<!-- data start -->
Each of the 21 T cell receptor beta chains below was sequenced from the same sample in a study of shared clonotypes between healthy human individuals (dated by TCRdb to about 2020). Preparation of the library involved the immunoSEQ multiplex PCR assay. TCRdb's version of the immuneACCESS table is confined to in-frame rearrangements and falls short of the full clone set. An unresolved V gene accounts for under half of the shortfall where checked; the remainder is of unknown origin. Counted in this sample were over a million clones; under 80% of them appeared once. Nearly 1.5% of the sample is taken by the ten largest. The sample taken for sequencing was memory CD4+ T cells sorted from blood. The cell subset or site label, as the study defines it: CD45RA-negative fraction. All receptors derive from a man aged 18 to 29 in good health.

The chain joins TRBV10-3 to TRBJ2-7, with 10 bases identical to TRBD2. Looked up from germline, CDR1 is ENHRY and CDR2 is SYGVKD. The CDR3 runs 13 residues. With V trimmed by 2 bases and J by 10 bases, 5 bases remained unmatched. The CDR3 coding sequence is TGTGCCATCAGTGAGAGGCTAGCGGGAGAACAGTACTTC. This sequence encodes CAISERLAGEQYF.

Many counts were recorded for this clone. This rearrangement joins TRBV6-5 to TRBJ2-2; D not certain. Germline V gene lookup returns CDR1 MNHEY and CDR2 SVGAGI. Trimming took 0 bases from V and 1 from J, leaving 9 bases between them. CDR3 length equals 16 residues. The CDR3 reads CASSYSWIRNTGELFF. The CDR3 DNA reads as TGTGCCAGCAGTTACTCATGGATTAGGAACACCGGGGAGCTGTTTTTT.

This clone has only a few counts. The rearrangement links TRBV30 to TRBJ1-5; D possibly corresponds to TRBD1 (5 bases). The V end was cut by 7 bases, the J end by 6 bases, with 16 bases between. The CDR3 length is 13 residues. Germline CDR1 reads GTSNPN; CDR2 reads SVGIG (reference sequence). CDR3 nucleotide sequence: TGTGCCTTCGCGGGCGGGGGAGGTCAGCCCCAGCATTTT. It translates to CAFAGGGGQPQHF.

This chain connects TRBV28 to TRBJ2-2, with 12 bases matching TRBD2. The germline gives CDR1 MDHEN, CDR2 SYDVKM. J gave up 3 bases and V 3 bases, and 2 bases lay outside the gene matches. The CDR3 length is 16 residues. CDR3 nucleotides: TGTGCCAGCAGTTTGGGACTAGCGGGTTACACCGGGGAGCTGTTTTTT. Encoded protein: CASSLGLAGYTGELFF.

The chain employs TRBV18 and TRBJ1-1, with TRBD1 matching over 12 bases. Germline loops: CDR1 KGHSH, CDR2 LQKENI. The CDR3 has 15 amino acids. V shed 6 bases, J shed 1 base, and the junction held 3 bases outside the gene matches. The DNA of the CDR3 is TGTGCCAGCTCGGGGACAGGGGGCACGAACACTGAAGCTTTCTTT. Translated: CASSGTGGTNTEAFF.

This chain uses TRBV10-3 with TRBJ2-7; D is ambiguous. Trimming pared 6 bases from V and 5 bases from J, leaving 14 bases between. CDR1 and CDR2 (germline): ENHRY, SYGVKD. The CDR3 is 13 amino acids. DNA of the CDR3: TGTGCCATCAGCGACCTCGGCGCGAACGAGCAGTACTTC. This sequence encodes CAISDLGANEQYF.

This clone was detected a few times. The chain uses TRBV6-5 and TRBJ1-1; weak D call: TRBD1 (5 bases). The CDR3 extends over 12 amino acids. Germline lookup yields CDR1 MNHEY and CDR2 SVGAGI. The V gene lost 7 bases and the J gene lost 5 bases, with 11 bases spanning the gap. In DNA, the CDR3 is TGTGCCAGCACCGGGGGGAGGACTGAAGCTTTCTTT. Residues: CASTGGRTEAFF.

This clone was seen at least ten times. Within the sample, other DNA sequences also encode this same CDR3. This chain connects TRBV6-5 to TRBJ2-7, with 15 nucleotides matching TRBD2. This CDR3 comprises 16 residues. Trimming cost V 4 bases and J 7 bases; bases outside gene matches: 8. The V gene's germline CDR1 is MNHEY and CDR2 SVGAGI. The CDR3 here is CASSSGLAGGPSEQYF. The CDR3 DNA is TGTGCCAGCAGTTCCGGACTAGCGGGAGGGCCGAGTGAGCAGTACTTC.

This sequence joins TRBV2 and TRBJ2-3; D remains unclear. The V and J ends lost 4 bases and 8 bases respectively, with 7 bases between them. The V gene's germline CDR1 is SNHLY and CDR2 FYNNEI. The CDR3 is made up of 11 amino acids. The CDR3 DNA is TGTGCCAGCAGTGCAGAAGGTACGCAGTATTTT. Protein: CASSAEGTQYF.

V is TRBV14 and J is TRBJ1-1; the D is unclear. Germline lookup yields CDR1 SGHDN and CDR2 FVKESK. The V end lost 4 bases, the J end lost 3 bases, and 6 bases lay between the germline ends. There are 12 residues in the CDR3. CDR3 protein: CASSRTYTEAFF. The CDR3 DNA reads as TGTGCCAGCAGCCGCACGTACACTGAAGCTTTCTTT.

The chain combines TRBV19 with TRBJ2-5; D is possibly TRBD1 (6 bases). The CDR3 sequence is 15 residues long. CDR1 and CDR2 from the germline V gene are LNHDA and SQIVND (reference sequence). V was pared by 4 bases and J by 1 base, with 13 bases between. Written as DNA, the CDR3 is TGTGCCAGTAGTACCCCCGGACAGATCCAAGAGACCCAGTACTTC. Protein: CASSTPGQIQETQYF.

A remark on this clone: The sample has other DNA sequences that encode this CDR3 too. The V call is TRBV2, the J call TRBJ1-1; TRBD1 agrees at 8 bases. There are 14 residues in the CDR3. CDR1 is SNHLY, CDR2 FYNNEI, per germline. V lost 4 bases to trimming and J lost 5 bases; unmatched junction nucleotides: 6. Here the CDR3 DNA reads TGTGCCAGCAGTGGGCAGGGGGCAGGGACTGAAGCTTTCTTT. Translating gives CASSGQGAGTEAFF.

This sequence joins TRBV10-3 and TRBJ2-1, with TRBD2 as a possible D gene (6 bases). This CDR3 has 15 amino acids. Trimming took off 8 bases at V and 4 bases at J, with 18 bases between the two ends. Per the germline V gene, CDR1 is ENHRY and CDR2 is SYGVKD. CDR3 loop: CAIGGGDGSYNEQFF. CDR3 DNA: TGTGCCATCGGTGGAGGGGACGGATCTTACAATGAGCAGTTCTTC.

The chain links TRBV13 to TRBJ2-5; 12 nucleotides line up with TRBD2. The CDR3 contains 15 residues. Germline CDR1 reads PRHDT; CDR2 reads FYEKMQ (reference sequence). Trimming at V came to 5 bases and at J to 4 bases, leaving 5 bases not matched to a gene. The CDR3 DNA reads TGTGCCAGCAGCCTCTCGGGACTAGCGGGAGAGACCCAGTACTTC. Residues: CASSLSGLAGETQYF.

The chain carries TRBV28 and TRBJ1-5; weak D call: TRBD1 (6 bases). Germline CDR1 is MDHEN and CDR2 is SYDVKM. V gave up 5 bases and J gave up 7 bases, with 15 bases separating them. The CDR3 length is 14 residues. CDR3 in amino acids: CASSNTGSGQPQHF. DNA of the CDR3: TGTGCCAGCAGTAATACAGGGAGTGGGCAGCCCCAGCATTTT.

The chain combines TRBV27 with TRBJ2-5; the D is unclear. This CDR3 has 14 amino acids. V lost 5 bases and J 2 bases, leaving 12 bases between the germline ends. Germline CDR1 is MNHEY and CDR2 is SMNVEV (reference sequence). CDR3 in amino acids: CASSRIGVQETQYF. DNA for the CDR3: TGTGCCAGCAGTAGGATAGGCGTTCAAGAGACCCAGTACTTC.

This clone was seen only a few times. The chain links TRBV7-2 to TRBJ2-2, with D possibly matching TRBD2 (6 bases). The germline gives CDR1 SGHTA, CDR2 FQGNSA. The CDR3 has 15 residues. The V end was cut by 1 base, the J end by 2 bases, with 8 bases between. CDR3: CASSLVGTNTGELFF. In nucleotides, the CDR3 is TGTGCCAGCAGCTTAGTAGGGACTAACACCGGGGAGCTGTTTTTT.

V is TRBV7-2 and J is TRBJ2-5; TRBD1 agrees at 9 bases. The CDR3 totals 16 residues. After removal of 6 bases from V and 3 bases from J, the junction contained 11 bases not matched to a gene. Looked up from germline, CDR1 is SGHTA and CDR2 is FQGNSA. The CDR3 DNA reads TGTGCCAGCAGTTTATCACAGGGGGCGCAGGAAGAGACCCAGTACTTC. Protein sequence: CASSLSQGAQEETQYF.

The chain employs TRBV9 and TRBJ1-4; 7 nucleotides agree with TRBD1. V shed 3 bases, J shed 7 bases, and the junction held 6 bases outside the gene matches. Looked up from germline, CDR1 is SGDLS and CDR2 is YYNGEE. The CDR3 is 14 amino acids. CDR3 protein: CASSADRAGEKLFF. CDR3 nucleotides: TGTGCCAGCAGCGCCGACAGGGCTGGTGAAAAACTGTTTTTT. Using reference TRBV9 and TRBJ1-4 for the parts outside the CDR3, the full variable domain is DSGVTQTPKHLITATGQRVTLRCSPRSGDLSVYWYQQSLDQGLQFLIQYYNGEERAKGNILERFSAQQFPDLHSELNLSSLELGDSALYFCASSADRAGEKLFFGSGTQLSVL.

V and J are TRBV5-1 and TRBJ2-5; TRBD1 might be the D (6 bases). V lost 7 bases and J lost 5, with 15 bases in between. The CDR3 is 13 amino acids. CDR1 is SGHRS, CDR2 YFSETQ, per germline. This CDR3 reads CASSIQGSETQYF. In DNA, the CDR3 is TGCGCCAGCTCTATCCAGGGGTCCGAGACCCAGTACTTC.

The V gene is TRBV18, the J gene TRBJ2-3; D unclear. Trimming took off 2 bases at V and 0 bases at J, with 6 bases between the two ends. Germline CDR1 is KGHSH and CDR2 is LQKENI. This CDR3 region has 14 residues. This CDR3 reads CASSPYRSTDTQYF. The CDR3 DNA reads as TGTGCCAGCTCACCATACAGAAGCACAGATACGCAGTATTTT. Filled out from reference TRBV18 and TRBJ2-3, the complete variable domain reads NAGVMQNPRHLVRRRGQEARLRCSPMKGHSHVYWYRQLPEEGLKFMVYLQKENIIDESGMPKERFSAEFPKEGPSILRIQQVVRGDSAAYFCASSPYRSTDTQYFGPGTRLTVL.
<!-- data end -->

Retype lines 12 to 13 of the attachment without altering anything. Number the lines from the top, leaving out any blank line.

The chain combines TRBV19 with TRBJ2-5; D is possibly TRBD1 (6 bases). The CDR3 sequence is 15 residues long. CDR1 and CDR2 from the germline V gene are LNHDA and SQIVND (reference sequence). V was pared by 4 bases and J by 1 base, with 13 bases between. Written as DNA, the CDR3 is TGTGCCAGTAGTACCCCCGGACAGATCCAAGAGACCCAGTACTTC. Protein: CASSTPGQIQETQYF.

A remark on this clone: The sample has other DNA sequences that encode this CDR3 too. The V call is TRBV2, the J call TRBJ1-1; TRBD1 agrees at 8 bases. There are 14 residues in the CDR3. CDR1 is SNHLY, CDR2 FYNNEI, per germline. V lost 4 bases to trimming and J lost 5 bases; unmatched junction nucleotides: 6. Here the CDR3 DNA reads TGTGCCAGCAGTGGGCAGGGGGCAGGGACTGAAGCTTTCTTT. Translating gives CASSGQGAGTEAFF.